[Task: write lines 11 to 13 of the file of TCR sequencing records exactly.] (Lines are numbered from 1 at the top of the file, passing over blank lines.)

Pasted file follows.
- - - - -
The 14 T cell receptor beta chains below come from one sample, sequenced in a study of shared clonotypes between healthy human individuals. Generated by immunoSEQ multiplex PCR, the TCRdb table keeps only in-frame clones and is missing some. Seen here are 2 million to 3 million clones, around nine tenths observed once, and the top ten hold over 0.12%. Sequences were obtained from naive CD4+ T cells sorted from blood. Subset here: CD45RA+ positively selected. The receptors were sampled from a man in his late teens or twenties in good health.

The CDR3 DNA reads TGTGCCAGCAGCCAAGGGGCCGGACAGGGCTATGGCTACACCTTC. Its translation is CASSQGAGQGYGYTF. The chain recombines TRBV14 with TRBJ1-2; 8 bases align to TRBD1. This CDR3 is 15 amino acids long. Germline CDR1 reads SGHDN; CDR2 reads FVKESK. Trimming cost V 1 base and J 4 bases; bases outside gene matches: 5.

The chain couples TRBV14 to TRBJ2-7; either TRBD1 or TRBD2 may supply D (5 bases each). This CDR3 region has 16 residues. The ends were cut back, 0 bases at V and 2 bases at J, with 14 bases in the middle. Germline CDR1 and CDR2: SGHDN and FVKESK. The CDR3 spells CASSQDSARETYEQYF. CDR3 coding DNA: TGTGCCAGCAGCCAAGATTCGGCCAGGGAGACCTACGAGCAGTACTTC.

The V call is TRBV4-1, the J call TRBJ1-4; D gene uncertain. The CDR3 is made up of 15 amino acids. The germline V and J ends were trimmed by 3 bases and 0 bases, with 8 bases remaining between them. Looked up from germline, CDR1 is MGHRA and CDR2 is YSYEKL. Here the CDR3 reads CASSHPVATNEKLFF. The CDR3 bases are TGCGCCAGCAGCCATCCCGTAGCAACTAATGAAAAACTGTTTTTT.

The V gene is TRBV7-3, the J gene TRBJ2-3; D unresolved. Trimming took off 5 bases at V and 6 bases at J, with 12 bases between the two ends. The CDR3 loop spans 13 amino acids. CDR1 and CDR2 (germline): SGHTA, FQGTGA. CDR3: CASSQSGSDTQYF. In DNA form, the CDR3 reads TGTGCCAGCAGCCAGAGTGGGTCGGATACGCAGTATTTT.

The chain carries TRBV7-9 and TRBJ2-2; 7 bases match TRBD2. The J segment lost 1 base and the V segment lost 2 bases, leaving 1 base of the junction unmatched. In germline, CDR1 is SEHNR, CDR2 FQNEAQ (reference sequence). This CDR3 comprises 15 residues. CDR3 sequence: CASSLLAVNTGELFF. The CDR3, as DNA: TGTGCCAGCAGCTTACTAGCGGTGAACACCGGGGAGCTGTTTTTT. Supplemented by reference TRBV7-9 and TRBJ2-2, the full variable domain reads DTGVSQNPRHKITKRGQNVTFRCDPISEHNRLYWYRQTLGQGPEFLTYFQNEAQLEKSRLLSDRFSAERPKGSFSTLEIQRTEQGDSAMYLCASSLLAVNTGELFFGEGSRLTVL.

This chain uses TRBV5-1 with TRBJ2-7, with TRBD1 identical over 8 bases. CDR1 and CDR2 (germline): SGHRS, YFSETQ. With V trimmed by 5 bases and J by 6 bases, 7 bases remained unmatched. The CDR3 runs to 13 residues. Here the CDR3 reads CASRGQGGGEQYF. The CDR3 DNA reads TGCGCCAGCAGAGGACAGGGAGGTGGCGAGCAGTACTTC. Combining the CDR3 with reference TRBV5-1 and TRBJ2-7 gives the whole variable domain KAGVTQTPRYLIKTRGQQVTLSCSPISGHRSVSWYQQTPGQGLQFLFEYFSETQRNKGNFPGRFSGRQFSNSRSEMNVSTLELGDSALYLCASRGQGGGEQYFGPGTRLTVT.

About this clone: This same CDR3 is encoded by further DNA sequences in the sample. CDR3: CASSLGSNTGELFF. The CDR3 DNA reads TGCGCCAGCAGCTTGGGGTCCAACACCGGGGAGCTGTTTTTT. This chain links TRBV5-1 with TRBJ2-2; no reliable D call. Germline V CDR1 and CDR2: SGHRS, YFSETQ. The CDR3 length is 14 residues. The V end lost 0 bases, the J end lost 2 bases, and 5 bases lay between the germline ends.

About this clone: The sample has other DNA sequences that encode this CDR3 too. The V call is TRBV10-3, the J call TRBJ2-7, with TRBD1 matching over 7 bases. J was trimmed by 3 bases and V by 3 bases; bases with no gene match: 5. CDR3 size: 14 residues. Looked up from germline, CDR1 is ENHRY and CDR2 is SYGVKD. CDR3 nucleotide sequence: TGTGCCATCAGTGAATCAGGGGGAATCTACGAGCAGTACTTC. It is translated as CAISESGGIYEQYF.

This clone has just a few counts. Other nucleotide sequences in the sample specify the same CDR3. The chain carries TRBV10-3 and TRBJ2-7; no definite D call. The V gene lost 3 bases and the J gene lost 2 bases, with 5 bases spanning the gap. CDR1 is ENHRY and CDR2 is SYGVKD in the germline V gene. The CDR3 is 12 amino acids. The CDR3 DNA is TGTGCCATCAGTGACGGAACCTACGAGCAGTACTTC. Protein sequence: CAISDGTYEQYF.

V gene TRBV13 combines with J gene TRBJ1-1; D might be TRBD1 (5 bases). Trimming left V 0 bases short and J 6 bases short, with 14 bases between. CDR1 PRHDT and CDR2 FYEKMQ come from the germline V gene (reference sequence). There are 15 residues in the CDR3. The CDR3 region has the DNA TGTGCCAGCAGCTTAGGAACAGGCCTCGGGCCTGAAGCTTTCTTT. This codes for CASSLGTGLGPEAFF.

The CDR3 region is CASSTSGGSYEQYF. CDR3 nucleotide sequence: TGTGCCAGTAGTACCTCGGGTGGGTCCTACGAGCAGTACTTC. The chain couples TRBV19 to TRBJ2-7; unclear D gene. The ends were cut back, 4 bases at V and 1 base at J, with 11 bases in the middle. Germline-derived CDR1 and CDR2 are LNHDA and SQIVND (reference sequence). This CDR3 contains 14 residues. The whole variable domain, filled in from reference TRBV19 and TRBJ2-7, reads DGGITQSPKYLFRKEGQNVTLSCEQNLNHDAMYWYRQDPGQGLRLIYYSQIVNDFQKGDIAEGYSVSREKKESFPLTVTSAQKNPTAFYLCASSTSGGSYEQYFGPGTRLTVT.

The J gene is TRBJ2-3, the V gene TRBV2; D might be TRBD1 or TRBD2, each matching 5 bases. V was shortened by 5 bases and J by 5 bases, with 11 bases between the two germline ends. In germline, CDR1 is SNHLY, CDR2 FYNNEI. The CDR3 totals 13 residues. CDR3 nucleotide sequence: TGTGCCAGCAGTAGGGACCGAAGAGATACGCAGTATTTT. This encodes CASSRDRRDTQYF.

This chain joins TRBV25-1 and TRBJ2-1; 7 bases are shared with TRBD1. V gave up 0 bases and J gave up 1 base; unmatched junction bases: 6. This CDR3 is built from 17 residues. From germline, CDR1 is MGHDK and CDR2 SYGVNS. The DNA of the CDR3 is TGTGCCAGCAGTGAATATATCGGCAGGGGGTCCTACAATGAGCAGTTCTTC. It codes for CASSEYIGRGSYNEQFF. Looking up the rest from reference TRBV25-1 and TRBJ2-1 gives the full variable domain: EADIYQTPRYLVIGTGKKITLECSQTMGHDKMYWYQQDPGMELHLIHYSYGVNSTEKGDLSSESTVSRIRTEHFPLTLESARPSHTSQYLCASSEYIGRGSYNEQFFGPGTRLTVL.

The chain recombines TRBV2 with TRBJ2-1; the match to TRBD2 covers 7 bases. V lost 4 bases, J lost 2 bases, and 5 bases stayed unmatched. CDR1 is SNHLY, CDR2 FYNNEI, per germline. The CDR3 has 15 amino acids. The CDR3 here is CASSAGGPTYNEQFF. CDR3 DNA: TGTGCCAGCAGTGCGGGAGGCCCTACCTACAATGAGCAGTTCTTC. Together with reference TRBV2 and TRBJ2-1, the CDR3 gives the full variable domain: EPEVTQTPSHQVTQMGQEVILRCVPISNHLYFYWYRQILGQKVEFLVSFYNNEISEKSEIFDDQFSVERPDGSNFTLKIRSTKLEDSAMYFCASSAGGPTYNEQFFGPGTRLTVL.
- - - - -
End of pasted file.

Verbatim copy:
V gene TRBV13 combines with J gene TRBJ1-1; D might be TRBD1 (5 bases). Trimming left V 0 bases short and J 6 bases short, with 14 bases between. CDR1 PRHDT and CDR2 FYEKMQ come from the germline V gene (reference sequence). There are 15 residues in the CDR3. The CDR3 region has the DNA TGTGCCAGCAGCTTAGGAACAGGCCTCGGGCCTGAAGCTTTCTTT. This codes for CASSLGTGLGPEAFF.

The CDR3 region is CASSTSGGSYEQYF. CDR3 nucleotide sequence: TGTGCCAGTAGTACCTCGGGTGGGTCCTACGAGCAGTACTTC. The chain couples TRBV19 to TRBJ2-7; unclear D gene. The ends were cut back, 4 bases at V and 1 base at J, with 11 bases in the middle. Germline-derived CDR1 and CDR2 are LNHDA and SQIVND (reference sequence). This CDR3 contains 14 residues. The whole variable domain, filled in from reference TRBV19 and TRBJ2-7, reads DGGITQSPKYLFRKEGQNVTLSCEQNLNHDAMYWYRQDPGQGLRLIYYSQIVNDFQKGDIAEGYSVSREKKESFPLTVTSAQKNPTAFYLCASSTSGGSYEQYFGPGTRLTVT.

The J gene is TRBJ2-3, the V gene TRBV2; D might be TRBD1 or TRBD2, each matching 5 bases. V was shortened by 5 bases and J by 5 bases, with 11 bases between the two germline ends. In germline, CDR1 is SNHLY, CDR2 FYNNEI. The CDR3 totals 13 residues. CDR3 nucleotide sequence: TGTGCCAGCAGTAGGGACCGAAGAGATACGCAGTATTTT. This encodes CASSRDRRDTQYF.